Creating an SEO-friendly white papers ensures you rank higher in search engine results, which leads to more publicity, media coverage, and business.
There are three places you should concentrate on to make your white papers more SEO friendly:
- When writing, so the content is styled and formatted correctly
- When converted to PDFs, so it’s indexed and categorized
- When optimizing for a website, tablet, or mobile device
This template includes sample text to get you started, instructions on how author the white paper, and royalty-free images for your cover sheet.
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How to write SEO-friendly white papers
There are two ways to approach this.
- Develop an SEO template and shoe-horn the white paper into the structure you’ve created.
- Write the white paper first, then check that it is SEO friendly.
Using the SEO template means that you have to adjust the content to fix a structure that will probably interrupt the narrative and flow of your document. Best to avoid this.
Instead, write the white paper first, then go back, use the SEO checklist and make sure that you adhere to best practices.
This writing approach means your documents read more naturally while also embracing the guidelines suggested by Google, Bing and other webmaster guidelines.
- Keywords – identify the three keywords that relate to your topic. In most cases, these will already be in the white paper title. The point here is to use these, without overdoing it, in the headings and sub-headings to compliment the text but not to distract the reader from the content itself.
- Headings – frontload the primary keyword at the start of the heading, for example, instead of Mobility security for Android apps, write Android devices: mobility security guidelines. However, don’t overdo it. Structure the headings correctly. Don’t remove words that help or orient the reader.
- Sub-headings – same idea here, though you want to avoid overdoing the frontloading. Consider sprinkling keywords into the sub-head in a natural way. Remember to use synonyms.
- Images optimised – if you include images, especially if they appear on a web page, reduce the file size as much as possible. Search engines reward quick download speeds. Massive images work against you.
- Image name – use meaningful names, for example, android-style-guide.jpg not 123456b.jpg. It’s a small detail but it helps.
- Image captions – help the search engine understand the index the image by adding a caption and ALT text.
- Social media enabled – add social media button to increase shares. You can also add these to the PDF.
- Hierarchy – put key facts and important details at the top of your webpage. This also helps orient the reader.
- Short text – consider the following guidelines for web text: Headings: 4–8 words; Subheads: 1–5 words; Sentences: 1–20 words.
- Web friendly text – write scannable text that is easy to read on the web. Chunk information; use heads and subheads to help content flow; use bulleted lists instead of blocks of text.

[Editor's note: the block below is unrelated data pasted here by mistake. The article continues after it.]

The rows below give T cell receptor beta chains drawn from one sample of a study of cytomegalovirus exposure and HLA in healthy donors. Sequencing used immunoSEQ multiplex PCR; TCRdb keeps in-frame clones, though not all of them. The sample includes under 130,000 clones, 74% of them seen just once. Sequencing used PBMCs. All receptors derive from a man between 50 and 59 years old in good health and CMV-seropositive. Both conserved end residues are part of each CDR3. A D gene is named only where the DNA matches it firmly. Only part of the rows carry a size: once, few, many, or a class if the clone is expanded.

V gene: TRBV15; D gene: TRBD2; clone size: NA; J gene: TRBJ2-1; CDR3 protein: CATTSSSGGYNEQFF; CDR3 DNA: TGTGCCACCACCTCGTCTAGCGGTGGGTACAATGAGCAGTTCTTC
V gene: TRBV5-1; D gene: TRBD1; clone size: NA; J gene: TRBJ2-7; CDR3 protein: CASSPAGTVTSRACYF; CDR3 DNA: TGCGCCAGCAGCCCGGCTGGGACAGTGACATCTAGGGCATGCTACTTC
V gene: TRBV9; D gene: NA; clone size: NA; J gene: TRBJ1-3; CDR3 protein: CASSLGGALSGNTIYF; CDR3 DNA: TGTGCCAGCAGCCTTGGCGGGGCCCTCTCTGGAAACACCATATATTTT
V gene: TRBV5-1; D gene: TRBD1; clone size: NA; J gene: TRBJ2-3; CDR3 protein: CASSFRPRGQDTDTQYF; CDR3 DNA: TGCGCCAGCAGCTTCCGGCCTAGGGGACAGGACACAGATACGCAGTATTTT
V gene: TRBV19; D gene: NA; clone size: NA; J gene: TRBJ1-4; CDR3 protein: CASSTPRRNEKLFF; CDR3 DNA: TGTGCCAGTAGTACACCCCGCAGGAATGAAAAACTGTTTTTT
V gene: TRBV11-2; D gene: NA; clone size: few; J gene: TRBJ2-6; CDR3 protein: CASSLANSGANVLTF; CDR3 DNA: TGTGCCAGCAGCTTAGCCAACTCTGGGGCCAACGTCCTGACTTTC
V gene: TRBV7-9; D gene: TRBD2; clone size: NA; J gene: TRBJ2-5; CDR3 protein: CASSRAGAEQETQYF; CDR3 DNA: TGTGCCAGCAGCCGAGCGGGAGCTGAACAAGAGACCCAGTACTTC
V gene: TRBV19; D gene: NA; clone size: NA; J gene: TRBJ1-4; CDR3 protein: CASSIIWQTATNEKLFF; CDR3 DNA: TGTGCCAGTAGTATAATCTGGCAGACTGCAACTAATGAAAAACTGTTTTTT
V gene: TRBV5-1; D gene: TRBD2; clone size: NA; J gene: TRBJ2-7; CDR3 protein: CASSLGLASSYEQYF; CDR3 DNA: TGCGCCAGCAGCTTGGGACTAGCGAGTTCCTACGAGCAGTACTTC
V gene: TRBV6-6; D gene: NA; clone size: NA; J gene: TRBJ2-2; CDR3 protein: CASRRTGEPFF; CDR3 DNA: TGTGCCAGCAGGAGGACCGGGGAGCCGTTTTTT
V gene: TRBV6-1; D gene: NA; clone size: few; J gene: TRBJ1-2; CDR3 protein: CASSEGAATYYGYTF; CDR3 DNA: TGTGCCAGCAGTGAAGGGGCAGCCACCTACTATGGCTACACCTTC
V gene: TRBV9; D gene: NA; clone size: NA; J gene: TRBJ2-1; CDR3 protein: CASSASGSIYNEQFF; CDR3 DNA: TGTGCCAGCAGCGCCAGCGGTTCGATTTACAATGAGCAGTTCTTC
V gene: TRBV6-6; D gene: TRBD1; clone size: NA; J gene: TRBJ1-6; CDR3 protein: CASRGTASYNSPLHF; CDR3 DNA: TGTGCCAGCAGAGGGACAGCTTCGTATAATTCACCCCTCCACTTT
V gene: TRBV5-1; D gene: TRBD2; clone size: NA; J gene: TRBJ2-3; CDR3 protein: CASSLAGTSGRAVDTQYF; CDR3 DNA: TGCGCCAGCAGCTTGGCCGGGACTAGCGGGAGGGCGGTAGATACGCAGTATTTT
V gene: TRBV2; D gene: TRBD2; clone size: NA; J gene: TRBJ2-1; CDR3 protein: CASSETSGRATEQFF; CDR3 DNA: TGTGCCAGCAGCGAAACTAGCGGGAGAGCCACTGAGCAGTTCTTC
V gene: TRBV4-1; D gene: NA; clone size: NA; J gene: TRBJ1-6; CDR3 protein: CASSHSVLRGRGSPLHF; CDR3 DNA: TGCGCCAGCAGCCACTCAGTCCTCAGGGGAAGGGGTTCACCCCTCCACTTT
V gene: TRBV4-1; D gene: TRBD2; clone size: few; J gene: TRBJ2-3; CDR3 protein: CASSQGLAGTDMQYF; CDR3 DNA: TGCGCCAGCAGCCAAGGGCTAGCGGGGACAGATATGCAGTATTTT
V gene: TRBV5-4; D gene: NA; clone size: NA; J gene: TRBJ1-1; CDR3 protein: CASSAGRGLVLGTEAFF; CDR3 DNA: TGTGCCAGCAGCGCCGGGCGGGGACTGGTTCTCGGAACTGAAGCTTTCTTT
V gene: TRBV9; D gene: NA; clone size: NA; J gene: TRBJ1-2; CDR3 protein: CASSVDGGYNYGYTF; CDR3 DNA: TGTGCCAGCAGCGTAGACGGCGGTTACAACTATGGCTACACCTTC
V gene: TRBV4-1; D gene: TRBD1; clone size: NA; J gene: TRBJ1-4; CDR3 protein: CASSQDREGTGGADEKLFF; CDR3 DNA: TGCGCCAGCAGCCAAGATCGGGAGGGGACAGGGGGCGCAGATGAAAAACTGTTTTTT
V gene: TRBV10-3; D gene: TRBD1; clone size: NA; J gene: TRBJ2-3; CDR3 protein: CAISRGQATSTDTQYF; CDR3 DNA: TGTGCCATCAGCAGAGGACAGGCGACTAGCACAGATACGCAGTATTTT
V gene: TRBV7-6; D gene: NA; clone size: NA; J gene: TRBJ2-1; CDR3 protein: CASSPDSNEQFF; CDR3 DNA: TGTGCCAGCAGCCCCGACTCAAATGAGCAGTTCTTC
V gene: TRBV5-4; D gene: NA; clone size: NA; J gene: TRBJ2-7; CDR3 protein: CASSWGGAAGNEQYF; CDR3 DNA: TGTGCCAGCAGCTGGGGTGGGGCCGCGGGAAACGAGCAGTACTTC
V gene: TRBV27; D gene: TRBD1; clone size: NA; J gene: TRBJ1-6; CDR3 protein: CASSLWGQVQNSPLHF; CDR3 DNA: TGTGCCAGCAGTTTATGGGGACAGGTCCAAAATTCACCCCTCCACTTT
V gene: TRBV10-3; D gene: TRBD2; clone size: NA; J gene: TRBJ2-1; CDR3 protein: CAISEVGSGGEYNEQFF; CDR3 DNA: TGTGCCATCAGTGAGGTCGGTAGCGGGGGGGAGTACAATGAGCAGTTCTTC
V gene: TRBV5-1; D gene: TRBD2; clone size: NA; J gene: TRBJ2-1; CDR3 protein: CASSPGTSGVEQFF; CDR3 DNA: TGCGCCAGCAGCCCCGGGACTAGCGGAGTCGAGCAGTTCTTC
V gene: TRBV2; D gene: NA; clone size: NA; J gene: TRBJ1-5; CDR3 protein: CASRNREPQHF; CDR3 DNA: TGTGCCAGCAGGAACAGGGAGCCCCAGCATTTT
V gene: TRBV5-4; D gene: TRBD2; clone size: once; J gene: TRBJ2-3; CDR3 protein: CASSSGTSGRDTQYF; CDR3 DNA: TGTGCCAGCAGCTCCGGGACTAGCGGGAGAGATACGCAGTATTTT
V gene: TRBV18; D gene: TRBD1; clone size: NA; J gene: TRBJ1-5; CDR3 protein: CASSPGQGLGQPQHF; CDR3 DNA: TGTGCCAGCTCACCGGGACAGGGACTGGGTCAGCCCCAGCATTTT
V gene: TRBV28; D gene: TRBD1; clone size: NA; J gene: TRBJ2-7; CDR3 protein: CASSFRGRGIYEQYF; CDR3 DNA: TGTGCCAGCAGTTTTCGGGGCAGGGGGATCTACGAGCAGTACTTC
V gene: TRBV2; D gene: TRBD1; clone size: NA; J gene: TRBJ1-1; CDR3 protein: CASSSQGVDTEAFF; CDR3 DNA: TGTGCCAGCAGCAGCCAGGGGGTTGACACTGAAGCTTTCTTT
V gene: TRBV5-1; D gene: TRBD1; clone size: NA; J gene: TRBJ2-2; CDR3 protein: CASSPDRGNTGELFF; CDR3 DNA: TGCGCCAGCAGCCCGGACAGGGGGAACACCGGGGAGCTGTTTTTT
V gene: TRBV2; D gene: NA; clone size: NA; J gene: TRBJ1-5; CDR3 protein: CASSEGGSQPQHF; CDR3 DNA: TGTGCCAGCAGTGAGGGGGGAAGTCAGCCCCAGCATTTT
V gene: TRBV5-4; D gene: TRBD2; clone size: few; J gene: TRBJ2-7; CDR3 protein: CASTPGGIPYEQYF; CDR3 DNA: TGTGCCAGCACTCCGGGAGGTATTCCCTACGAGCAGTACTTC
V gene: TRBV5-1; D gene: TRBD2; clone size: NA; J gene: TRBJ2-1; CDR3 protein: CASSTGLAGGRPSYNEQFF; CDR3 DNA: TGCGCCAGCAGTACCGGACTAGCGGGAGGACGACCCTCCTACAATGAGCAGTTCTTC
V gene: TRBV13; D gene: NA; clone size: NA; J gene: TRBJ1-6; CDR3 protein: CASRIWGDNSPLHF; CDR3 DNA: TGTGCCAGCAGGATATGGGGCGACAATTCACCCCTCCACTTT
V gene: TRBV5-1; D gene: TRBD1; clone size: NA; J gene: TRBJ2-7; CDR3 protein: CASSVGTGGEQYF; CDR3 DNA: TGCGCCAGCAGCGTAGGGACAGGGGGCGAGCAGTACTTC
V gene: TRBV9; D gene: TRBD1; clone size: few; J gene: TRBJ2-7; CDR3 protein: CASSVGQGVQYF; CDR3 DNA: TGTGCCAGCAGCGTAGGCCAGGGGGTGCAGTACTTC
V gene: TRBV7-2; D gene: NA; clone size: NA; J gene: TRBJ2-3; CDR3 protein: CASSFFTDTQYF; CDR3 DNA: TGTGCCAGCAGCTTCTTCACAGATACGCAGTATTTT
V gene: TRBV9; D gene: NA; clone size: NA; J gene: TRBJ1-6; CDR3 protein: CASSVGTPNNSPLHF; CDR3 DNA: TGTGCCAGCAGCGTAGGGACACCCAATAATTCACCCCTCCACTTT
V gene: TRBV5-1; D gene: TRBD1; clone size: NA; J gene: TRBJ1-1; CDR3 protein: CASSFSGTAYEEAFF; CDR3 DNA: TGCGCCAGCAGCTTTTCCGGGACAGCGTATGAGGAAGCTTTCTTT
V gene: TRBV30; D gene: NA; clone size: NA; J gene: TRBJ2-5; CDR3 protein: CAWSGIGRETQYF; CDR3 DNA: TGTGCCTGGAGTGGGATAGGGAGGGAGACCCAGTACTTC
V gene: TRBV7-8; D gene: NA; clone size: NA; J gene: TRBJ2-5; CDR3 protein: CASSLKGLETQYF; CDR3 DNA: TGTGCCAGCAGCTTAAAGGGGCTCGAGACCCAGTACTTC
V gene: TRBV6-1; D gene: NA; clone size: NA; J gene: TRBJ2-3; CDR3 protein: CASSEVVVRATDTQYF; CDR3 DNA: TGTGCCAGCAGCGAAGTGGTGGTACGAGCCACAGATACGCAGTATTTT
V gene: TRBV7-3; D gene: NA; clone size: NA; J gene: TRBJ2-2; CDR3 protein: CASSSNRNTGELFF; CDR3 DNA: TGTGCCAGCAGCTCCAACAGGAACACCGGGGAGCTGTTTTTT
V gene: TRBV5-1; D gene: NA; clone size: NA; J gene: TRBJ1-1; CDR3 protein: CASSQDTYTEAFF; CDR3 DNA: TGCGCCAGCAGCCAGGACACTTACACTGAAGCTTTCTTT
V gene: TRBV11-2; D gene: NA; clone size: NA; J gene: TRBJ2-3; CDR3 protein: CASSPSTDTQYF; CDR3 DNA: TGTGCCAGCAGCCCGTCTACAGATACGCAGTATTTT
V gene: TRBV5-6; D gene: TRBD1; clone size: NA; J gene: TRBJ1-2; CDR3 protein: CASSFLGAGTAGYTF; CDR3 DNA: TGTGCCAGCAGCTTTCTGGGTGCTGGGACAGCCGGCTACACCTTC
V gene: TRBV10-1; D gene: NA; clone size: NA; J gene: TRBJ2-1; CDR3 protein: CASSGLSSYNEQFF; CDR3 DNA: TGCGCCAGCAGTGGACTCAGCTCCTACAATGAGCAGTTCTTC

- Mobile friendly – develop content that reads well on a small device. Use lots of lists, headings, and short sentences. Break up large blocks of text. Avoid using non-standard fonts.
- Fast to load – optimize the web page and PDF so it downloads fast. Reduce clutter. Remove special effects that can cause browser issues. You can test the speed of your webpage on Google’s PageSpeed Insight page here.
- Metadata correct – for PDFs, check that the file properties are correct, for example, it states the author name, document title, and keywords. In MS Word, you can apply these settings in the File tab under the Properties section on the right of the page. Click Show All Properties to see all options. Update the Author, Title, and Keywords.
- Embedded links – include links to other related documents.
- Links to third parties – link to articles and sites referenced in the paper.
- Write a series of articles – if possible, write a series of articles, then link them all together. This helps the search engines index the content. Think of a library. The more articles you write about a specific subject, the more likely you are to get indexed correctly.
- High word count – demonstrate your authority by providing in-depth information. The web is polluted with shallow, thin content. Make yours stand out. Aim for three to five thousand words. That’s about 10-15 pages. If you write three pages a day, you’ll be there by Friday.
- In-depth expert point of view – improve the integrity of the document with quotes, stats, references. If you are going to quote, use three to five lines. More than that looks questionable.
Write for humans first, then search engines.
This tactic works as the quality of your document determines if readers will share, recommend, or quote it. And it’s these endorsements that determine how Google will value your white paper.
This means when Google does arrive at your digital doorstep, you will have the content structured correctly, applied best practices, so you are indexed and ranked correctly.